Imaging radar: carried by a drone

High-resolution SAR image at 94 GHz taken by the Phoenix-94 drone SAR at a flight altitude of about 50 m AGL. The image has a resolution of about 5 cm and shows several test objects such as parked vehicles and people on an open field next to a dirt road.
Multicopter with integrated SAR sensor Phoenix-94. Weighing approximately 9 kg and operating at a carrier frequency of 94 GHz, the Phoenix-94 experimental sensor serves as a proof of concept for evaluating drone-based SAR data and imaging algorithms.

A synthetic aperture radar (SAR) carried by a drone and adapted to its flight movements captured the first high-resolution images.

During disasters, it can be important for rescue workers to get a »quick« overview of the situation - preferably from a bird‘s eye view. Border guards and the military face similar issues. Drones are ideal for such reconnaissance. However, if they carry optical cameras, they have to rely on good weather: In fog, dense rain, smoke or darkness, they are hardly an asset. Radar devices, on the other hand, can see unhindered through fog and the like. The shortcoming is that high-frequency, high-performance radar units, whose resolution is close to that of optical devices, have been far too large and heavy for drones. They require larger carriers, such as ultralight aircraft.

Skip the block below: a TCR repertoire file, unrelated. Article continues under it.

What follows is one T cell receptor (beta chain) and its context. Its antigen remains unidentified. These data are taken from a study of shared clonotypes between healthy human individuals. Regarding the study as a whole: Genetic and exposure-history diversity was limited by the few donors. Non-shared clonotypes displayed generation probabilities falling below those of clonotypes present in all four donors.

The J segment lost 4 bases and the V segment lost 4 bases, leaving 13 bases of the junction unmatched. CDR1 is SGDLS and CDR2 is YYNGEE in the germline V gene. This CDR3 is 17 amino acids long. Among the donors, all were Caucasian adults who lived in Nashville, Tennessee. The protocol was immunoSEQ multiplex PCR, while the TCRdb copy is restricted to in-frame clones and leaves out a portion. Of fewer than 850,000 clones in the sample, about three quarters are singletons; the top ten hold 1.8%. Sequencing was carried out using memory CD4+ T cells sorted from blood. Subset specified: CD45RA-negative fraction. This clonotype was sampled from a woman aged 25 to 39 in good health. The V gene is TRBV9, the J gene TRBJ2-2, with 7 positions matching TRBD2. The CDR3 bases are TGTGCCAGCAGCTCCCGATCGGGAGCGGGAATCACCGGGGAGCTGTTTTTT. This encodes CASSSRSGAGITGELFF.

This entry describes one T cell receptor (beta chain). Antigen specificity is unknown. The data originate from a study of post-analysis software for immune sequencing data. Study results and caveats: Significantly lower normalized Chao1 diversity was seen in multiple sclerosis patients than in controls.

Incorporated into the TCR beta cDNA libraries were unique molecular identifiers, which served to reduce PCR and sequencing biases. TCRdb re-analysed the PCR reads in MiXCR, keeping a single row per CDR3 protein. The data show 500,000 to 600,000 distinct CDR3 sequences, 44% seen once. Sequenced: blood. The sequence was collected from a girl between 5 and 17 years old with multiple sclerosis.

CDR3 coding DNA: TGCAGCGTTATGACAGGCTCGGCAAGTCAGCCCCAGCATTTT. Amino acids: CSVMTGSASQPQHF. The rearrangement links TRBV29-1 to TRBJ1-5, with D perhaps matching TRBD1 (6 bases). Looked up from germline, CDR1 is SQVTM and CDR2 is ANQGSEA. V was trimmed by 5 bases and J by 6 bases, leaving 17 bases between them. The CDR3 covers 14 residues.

94-gigahertz radar, nine kilograms light

Researchers at Fraunhofer FHR have now miniaturized such high-frequency SAR radars: The 94-gigahertz device developed weighs just nine kilograms, light enough for a drone. The research team had to adapt not only the hardware, but also the algorithms behind it. After all, a drone moves in a completely different way than an airplane: It flies tight, fast turns and circles, is influenced much more strongly by the wind - it wobbles and vibrates more strongly - and sometimes comes to a complete stop or even flies backward. If the miniaturized radar is to produce useful images, the flight path must be known to the millimeter. However, high-precision measurement sensors for determining the position are difficult to obtain and, at over 100,000 euros, extremely expensive. The researchers therefore tested more cost-effective MEMS sensor technology, short for Micro-Electro-Mechanical-System, which is already available for less than 20,000 euros. How is imaging changing? Which components provide sufficient output power despite high and broadband transmission frequency? The question of transmitting power could be solved in particular by components from Fraunhofer IAF in Freiburg.  

Vehicle tracks in grass can be visualized

Initially, it was questionable whether such a drone-compatible system would be able to generate a focused image at all. The result is surprising: the resolution of the images, at around five centimeters, is only slightly worse than that recorded from an airplane, which comes in at up to two centimeters. At flight altitudes of 30 to 70 meters, the system was not only able to detect parked vehicles and people, but even visualize vehicle tracks in the grass. In a follow-up project, the radar‘s weight is to be reduced to less than seven kilograms, and it is also to process its data in real time and send it to the ground, where the images can be followed live via video stream.